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The Kusnacht Practice Podcast #007 Interview with Dr. med. Konrad Hitz on the benefits of Cognitive Behavioural Therapy

20.10.2020 - Interviews, Mental health, Podcasts

“It is a very effective method of Psychotherapy because you work on the cognitive area, on the behavioural area and you develop skills and coping mechanisms to apply in real life.” – Dr. med. Konrad Hitz, Operational Medical Director.

Cognitive Behavioural Therapy is a short-term, goal-orientated treatment designed to help manage ones’ difficulties by identifying and changing negative patterns of thought or behaviour.

In the seventh episode of The Kusnacht Practice’s podcast, Philippe Rovere – Global Sales and Marketing Director talks with Dr. med. Konrad Hitz – Operational Medical Director about the power of Cognitive Behavioural Therapy.

Dr. Hitz explores the benefits of CBT and its effectiveness in treating mental health issues, as well as its practical approach to problem-solving by providing the patients with the ‘tools’ to navigate the various obstacles in their lives.

Philippe Rovere: Good morning. This is Philippe Rovere, the Global Sales and Marketing Director here at The Kusnacht Practice. We’re here today to discuss the power of Cognitive Behavioural Therapy with Dr. med. Konrad Hitz, the Operational Medical Director. Good morning Doctor.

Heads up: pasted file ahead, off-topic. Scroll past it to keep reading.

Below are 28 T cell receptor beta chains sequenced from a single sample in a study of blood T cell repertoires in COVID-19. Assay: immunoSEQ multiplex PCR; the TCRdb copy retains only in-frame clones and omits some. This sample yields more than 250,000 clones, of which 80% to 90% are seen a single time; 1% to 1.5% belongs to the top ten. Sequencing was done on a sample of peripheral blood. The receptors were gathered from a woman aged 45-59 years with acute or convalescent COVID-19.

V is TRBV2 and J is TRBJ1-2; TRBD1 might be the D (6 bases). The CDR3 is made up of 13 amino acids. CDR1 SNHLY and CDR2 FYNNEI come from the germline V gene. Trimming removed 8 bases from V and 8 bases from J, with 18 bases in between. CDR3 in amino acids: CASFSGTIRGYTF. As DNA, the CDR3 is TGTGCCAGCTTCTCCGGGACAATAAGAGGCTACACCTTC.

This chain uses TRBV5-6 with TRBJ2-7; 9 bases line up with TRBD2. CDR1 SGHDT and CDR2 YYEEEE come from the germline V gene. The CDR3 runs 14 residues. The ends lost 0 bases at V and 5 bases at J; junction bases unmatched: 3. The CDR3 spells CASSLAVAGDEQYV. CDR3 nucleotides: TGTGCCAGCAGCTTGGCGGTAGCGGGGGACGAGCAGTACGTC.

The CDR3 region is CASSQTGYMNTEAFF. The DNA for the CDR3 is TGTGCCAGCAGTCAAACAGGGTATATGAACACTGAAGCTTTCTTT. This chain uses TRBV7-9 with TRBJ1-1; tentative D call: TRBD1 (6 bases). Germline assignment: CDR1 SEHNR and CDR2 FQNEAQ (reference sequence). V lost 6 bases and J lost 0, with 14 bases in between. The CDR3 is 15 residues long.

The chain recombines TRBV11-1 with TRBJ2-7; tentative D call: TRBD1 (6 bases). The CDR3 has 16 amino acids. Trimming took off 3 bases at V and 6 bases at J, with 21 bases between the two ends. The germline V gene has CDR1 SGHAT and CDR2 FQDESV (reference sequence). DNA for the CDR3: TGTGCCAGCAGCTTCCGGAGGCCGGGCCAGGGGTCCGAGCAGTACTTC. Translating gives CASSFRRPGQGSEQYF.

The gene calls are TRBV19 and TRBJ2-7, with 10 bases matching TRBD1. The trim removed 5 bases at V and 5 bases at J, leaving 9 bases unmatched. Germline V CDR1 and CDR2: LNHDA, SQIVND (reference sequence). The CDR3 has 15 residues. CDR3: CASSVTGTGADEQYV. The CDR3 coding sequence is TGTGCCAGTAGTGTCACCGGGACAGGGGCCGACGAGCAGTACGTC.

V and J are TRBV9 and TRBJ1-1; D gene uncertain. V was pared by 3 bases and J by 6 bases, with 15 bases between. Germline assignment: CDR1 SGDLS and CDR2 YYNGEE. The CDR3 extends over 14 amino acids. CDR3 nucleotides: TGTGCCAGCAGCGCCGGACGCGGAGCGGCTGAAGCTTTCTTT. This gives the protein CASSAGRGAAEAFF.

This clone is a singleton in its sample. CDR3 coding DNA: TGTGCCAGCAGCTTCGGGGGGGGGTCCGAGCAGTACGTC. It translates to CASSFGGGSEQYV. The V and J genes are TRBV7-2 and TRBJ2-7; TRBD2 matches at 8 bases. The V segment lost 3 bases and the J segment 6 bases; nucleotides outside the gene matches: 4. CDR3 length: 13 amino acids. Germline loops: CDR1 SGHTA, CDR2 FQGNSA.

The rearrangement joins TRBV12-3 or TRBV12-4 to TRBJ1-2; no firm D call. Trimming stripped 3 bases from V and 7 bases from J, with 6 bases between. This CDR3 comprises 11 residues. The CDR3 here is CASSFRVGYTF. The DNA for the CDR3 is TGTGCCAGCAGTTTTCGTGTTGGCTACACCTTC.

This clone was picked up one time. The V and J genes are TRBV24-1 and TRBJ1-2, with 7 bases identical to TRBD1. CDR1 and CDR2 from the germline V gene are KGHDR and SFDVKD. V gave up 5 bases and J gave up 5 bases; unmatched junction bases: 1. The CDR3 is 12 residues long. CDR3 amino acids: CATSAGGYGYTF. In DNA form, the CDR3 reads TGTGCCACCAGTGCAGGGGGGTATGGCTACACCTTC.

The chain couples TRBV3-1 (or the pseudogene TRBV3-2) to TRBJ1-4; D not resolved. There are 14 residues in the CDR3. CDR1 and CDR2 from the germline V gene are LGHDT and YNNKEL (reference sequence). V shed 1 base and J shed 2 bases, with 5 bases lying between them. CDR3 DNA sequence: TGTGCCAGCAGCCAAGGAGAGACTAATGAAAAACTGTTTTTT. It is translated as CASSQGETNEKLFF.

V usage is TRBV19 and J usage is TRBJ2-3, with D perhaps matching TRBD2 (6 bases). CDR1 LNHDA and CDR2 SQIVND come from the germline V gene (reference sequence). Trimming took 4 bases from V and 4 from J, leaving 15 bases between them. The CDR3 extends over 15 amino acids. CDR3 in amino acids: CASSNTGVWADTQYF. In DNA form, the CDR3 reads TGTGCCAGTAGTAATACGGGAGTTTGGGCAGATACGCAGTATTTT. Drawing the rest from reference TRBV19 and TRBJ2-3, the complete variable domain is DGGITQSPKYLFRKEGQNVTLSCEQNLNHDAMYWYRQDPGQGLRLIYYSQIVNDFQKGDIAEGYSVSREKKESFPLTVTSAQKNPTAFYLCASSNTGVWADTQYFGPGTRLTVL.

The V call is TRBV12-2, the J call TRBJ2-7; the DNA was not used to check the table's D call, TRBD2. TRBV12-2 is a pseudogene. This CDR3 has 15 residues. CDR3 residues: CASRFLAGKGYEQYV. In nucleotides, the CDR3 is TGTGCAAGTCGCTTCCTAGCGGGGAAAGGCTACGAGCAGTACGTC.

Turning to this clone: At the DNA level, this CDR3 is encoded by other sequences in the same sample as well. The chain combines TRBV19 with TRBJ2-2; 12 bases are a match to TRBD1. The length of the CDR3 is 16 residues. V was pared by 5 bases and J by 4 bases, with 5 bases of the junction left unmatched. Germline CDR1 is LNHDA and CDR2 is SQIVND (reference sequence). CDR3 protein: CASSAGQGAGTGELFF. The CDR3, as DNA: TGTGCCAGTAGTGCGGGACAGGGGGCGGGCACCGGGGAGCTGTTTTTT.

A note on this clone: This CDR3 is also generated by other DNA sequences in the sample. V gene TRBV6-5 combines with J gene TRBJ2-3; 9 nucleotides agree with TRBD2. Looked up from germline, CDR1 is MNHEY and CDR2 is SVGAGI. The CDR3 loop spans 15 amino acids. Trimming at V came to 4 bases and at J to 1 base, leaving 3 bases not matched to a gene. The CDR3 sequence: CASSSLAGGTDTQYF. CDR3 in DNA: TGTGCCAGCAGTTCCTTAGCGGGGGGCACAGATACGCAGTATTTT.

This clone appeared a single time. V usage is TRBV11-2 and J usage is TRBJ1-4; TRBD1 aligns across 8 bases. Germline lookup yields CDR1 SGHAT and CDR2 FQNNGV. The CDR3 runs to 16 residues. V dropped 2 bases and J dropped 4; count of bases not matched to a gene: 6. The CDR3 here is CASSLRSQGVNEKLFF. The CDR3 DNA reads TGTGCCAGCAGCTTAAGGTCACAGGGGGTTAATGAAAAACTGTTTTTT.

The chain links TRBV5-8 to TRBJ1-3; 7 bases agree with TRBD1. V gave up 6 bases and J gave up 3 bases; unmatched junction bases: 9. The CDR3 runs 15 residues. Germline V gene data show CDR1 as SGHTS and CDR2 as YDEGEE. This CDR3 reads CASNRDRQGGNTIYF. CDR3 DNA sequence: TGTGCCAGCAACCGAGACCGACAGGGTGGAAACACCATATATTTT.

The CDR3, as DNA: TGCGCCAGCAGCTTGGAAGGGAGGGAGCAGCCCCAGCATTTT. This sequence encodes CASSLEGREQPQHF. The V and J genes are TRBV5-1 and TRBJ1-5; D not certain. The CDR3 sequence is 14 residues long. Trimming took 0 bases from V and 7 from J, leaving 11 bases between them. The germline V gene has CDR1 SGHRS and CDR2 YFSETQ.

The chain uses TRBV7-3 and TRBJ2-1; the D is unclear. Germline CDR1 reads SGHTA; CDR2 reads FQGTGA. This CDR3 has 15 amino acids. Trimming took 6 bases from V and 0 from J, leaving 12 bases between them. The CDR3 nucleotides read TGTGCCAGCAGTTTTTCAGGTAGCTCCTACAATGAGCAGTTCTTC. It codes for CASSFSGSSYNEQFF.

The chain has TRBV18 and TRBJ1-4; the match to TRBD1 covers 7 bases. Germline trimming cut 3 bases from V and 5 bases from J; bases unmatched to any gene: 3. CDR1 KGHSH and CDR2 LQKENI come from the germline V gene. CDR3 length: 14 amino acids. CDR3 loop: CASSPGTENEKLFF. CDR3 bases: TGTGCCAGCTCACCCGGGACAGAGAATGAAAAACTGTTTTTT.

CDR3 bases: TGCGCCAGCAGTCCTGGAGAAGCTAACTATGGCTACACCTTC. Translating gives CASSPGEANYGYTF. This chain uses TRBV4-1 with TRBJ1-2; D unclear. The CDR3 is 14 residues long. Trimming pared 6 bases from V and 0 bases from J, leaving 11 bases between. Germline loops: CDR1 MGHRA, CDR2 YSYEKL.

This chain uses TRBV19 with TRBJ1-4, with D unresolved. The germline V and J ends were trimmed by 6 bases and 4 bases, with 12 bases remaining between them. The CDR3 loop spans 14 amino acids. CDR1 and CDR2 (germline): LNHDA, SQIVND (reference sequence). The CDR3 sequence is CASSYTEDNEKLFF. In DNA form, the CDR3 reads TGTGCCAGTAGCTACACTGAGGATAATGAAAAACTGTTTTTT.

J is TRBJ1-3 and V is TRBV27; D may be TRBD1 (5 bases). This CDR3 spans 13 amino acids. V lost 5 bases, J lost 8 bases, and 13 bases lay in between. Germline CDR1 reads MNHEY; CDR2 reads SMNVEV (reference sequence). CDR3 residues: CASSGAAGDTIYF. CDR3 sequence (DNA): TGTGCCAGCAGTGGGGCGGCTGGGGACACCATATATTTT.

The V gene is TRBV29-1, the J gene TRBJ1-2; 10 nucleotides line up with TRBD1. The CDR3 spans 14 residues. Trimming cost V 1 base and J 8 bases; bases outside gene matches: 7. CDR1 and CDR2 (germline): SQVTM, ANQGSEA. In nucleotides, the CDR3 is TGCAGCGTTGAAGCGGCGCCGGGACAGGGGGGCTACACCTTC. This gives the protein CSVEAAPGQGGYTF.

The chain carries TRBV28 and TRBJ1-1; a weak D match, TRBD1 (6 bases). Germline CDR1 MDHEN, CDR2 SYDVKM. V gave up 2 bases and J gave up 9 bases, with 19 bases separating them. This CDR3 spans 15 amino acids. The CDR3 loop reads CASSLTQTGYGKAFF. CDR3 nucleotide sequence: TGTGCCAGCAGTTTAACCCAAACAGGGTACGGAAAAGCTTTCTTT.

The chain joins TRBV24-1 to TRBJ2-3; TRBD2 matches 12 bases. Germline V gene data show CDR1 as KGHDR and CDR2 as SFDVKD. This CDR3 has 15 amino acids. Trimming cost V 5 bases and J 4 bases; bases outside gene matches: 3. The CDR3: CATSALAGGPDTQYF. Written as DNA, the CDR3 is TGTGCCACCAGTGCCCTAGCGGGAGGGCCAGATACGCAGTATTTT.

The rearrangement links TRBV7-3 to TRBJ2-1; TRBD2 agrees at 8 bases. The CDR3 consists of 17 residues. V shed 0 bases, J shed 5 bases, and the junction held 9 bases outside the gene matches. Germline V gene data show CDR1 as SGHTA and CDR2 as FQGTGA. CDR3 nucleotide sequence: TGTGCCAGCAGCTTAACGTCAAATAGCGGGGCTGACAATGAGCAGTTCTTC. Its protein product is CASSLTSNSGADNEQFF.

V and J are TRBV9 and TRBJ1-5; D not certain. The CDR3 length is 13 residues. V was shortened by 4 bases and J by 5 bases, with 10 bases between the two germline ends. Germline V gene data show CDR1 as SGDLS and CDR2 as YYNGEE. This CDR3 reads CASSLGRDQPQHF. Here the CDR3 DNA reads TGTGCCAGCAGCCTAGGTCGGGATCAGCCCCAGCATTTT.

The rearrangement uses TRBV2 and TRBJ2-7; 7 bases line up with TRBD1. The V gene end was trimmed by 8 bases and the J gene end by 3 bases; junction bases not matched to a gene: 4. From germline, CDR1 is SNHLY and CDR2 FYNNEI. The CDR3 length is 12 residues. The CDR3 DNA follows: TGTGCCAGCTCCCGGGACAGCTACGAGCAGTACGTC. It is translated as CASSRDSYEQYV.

Konrad Hitz: Good morning.

PR: How can actually talking about our problems help solve them?

KH: That’s a very good question. Listen, when we talk about our problems, it’s not only talking. We reactivate emotions, memories, physical sensations in the body. So we get reactivated. And usually, you’re right, only talking about our problems won’t solve them. And this we can do with friends or family, whoever we trust. The specific input comes from the therapist who knows, observes you and knows what certain states that he or she needs to intervene to actually induce a change in you. So only talking about problems might, short term wise, give you a little bit of an ease, but it will not solve it.

PR: And then how do you connect this to Cognitive Therapy? How does that work and what does a meeting look like?

KH: Cognitive Behavioural Therapy is one form of Psychotherapy. And it’s a form of Psychotherapy where you actually work with your cognitions, how your cognitions influence your emotions and your behaviour. It’s a very structured way, or form of Psychotherapy. The therapist with the client, or the patient, looks in detail in specific situations of one’s life that might be challenging. And you really examine them in detail, It’s like a beam, like a ray of light on certain situations, and you totally deconstruct them, look in detail. It’s a very effective way to work, and a very effective form of Psychotherapy.

And the meeting looks much like any form of psychotherapeutic meeting. The therapist sits together with the client, and the two of them work on specific topics of the client, right? And, of course, the therapist explains what form of therapy, Cognitive Behavioural Therapy is, what it looks like, what is to be expected, and usually a session lasts about one hour.

PR: Brilliant. And then, basically to treat depression, anxiety and PTSD, what kind of Cognitive Therapy is especially effective in treating those conditions?

KH: Cognitive Behavioural Therapy is very effective in treating anxiety, and anxiety-related diseases, depression, and also post-traumatic stress disorder. Due to its capacity to really look on in detail on specific situations, deconstruct them, and also in the ability to teach the clients different ways how to behave, how to think, and how to evaluate specific situations.

PR: Do you see any cases where the Cognitive therapy is not effective?